I Still Hate Notifications

I hate notifications. When I’m in a conversation or deep in thought, the last thing I want is that ding sound from my phone. Yes, I know I can turn off the notifications, but if I do that how when I know when someone is retweeting me on Twitter (yes, another egocentric question)? When I deleted my Twitter account from my phone, I felt an initial sense of relief and panic at the same time. However, once day three had passed I got used to the lack of notifications and began to appreciate the silence for what it was.

A Challenge for You

Think about your favorite social media tool and how much time you spend on it. Now ask yourself, what would happened if you stepped away? Does that scare you? If so, you might need to take a digital sabbath.

The Problem with My Church’s Social Media Strategy

When I first took over my church’s social media I knew I wanted to get everything up running pretty fast. I quickly put together a content calendar, updated social media logos and signed up for additional accounts to round out our portfolio. In theory, this should have been enough to get everything off and running. However, it wasn’t till a year later when I realized that I made a crucial mistake.

The mistake I made was a rather simple one. A mistake that I think many churches make, not intentionally of course, but more out of convenience. You see, when I began the job I asked around about what social media channels our people were invested in. I then took that information and began to plot out where we would spend majority of our time. So with what I thought was the right data in my hand, I plotted out our strategy. Of course, this is this was a mistake.

Maybe a better way of saying it is that I didn’t really do the right research. I realized that while the people I was asking had good intentions, they weren’t necessarily our core social media users. On top of that, they were confirming a bias I already had towards social media platforms. So what was the result of this mistake? I spent a good portion of my time focusing on social media channels that had some return on investment, but not the channels that could really help our church.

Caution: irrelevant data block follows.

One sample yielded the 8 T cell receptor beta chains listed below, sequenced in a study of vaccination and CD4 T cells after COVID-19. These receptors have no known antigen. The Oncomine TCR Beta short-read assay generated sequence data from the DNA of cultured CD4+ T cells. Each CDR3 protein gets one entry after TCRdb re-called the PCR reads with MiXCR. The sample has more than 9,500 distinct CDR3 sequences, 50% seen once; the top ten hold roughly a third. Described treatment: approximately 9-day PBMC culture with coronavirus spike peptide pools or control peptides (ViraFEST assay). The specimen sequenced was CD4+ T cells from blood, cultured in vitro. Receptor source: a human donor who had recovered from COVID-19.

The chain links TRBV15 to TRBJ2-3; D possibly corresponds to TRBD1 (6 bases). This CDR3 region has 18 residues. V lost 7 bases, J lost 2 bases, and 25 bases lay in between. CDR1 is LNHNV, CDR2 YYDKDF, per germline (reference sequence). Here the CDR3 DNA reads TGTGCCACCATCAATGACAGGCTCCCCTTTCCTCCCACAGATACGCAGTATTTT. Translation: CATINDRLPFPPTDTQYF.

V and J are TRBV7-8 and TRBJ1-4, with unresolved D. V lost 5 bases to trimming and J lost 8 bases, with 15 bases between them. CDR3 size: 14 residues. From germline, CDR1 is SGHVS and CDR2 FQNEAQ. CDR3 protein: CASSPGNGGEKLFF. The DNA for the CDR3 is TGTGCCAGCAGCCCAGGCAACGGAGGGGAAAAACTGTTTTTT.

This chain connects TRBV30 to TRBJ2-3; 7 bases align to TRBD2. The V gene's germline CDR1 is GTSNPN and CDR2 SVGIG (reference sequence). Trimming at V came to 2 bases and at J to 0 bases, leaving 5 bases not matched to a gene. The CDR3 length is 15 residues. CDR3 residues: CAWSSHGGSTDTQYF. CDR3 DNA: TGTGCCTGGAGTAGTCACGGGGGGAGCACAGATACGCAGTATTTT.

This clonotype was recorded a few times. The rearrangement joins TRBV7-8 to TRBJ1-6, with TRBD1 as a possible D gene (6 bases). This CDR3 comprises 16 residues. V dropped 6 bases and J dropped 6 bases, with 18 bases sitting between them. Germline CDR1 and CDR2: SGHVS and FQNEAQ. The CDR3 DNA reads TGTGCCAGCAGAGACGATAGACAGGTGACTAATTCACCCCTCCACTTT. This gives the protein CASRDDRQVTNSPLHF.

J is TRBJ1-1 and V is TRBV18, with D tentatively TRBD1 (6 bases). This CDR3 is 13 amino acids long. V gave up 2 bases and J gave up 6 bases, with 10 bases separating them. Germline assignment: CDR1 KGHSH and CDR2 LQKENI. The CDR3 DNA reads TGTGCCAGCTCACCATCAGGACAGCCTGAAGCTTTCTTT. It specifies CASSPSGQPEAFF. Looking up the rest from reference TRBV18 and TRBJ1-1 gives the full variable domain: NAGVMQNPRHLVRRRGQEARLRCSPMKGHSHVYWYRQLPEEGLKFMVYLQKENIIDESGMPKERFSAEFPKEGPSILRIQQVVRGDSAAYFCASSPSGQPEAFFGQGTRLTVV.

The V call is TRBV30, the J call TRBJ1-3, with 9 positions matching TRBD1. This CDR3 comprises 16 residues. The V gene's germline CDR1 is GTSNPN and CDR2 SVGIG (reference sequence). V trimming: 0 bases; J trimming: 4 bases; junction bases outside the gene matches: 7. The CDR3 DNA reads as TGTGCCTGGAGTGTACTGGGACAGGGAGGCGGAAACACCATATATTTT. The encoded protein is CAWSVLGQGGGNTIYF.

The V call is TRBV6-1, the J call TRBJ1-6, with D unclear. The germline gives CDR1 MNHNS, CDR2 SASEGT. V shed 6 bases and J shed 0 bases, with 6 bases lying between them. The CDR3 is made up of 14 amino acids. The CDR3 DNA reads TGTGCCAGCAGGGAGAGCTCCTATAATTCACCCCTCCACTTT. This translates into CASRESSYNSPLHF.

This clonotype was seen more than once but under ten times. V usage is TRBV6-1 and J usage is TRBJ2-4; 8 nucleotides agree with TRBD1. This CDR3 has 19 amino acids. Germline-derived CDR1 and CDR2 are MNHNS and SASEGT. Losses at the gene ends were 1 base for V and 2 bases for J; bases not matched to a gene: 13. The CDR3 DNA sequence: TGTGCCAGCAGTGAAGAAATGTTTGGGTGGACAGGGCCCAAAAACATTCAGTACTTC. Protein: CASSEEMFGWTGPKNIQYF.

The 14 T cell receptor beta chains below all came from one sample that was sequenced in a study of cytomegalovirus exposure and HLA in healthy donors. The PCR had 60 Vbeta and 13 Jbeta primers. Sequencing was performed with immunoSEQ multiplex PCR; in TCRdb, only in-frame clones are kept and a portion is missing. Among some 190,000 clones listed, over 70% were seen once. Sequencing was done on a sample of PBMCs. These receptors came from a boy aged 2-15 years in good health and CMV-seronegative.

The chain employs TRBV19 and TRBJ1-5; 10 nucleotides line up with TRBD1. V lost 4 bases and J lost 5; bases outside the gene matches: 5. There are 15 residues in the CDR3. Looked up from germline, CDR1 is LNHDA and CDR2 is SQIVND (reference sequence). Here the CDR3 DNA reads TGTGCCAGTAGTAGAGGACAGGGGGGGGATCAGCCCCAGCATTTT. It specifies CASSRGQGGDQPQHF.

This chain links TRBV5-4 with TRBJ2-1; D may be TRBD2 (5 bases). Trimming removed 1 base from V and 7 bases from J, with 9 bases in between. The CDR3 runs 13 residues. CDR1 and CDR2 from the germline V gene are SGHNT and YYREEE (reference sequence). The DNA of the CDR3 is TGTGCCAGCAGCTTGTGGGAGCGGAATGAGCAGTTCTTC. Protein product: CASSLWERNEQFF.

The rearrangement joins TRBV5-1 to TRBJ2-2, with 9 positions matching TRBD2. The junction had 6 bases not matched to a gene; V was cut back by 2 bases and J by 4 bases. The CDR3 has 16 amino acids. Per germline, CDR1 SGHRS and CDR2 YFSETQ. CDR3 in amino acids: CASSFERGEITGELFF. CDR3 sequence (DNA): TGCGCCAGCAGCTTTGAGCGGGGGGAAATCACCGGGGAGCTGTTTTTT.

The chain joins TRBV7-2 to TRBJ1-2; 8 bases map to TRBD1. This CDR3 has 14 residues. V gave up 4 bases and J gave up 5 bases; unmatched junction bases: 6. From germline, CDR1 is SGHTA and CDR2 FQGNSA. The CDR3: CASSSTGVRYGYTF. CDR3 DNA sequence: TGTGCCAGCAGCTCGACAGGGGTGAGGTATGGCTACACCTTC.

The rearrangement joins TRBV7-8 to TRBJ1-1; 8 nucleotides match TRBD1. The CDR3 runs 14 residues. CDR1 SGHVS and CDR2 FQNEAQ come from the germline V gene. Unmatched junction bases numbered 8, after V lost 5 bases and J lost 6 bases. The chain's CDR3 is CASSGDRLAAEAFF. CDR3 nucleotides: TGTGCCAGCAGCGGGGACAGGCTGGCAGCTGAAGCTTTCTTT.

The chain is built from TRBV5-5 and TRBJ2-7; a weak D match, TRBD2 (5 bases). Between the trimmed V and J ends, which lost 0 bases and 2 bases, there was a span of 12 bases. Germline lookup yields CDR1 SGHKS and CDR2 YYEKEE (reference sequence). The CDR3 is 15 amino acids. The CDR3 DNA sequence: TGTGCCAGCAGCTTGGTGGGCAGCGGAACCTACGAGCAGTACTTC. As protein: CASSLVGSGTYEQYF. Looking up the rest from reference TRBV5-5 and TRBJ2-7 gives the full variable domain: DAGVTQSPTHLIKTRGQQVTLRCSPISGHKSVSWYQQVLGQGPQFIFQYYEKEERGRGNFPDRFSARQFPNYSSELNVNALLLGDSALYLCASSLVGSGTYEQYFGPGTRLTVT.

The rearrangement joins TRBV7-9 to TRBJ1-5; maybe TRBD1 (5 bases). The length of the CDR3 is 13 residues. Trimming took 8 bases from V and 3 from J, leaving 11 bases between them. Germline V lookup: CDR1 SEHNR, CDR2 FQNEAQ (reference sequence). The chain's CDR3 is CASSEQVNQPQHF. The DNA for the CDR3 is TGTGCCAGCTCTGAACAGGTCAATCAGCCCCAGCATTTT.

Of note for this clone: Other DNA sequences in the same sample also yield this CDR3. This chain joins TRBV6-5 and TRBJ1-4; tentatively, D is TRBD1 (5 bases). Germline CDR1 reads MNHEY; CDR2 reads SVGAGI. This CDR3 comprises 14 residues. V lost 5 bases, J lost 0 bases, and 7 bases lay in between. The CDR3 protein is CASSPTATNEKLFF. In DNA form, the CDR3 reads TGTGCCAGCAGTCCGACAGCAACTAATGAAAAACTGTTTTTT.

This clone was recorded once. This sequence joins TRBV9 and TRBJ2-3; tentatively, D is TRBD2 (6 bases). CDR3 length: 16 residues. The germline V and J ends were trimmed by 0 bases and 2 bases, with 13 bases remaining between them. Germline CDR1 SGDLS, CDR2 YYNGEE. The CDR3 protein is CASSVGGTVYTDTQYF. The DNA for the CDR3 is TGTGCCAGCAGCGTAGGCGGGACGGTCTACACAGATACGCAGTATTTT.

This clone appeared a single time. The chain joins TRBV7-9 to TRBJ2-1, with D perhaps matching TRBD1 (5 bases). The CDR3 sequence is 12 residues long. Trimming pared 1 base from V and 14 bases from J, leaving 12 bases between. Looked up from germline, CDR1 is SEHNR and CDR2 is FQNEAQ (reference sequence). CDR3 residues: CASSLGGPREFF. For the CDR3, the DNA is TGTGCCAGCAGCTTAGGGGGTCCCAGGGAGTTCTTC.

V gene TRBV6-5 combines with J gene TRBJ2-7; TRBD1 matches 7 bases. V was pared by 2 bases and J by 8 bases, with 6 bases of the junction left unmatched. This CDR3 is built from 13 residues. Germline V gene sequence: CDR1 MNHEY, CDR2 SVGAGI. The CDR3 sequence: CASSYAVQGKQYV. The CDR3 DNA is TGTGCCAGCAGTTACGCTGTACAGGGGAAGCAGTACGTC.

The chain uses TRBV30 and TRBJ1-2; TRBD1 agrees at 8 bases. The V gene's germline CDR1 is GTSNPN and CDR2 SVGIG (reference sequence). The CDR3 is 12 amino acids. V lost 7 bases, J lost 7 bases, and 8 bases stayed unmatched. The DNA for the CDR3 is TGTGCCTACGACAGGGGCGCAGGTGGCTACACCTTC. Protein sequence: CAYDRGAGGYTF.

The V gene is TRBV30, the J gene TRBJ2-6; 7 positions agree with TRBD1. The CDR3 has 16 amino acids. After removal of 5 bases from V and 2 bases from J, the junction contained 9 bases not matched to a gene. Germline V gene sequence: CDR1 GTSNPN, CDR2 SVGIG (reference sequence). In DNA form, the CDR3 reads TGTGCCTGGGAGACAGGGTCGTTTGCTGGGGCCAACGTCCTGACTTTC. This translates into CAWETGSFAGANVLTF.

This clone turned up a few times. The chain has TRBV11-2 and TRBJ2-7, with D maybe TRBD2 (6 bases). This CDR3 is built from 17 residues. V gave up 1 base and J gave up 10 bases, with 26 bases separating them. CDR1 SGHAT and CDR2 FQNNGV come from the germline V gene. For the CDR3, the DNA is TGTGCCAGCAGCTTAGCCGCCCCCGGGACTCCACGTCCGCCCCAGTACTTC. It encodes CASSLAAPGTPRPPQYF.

Let me be more specific about my biases. I’m not a big Facebook user. I don’t care for their interface, user policies and the conversations that usually take place there. On the other hand, I love Twitter. There are multiple clients to choose from and I don’t feel nearly as hassled by the ads when I’m using the service. So naturally when I’m working on social media, my instincts are to go to Twitter and not Facebook. However, the hard data says that majority of my church is on Facebook and only a small fraction use Twitter. In fact, we have more users on Instagram then we do Twitter. However, I was focusing our social media strategy in this order:

  1. Twitter
  2. Facebook
  3. Instagram

When the really our focus should have been:

  1. Facebook
  2. Instagram
  3. Twitter

So how do you prevent this from happening to you? First, get a good handle on any data that you can. Find data that will give you some bearing as to where your people are. Second, spend some time investing in other churches around you and find out where they’re investing their time. While you’re not trying to copy their strategy, they might give insight into what could work for you. Finally, start to branch out and become more comfortable with other social media channels that you might not normally use.

Learn from my mistake. Take the time to test your strategy and use the best data on hand whenever you can. Don’t be afraid to admit you have biases and try to figure out ways to move beyond them. More importantly, shift your strategy when you need to and save yourself the time and effort like I wish I did.

Are You Feeding Your Church Social Media Fast Food?

I have a confession. I love fast food. Yes, I know it’s horrible for me, but the double cheeseburger meal at McDonalds will always have a special place in my heart. There’s something about the quick process of ordering and getting fast food. There’s no wait, it’s cheap and quickly solves my hunger. Of course, I’ll pay for it later, but in the moment it’s worth it.

Social media content can be a lot like fast food. You can produce content that’s quick and easy to digest, but ends up providing little value to your church. It’s not that you intend to create this type of content, but when you are trying to fill a quota or pump up your numbers, you create content that’s cheap and serves as filler.

We all know the long term of effects of fast food is devastating and social media isn’t any different. When we feed our audience cheap content, we tell them we don’t respect their time. We also demonstrate that we haven’t taken the time to plan out our content in a way that leads to our church to telling a better story.

Think about your social media content. What are you feeding your audience? Is it something that will drive them to live out a better story and connect with Jesus? Or are you creating content to drive up numbers with the cheap fast food?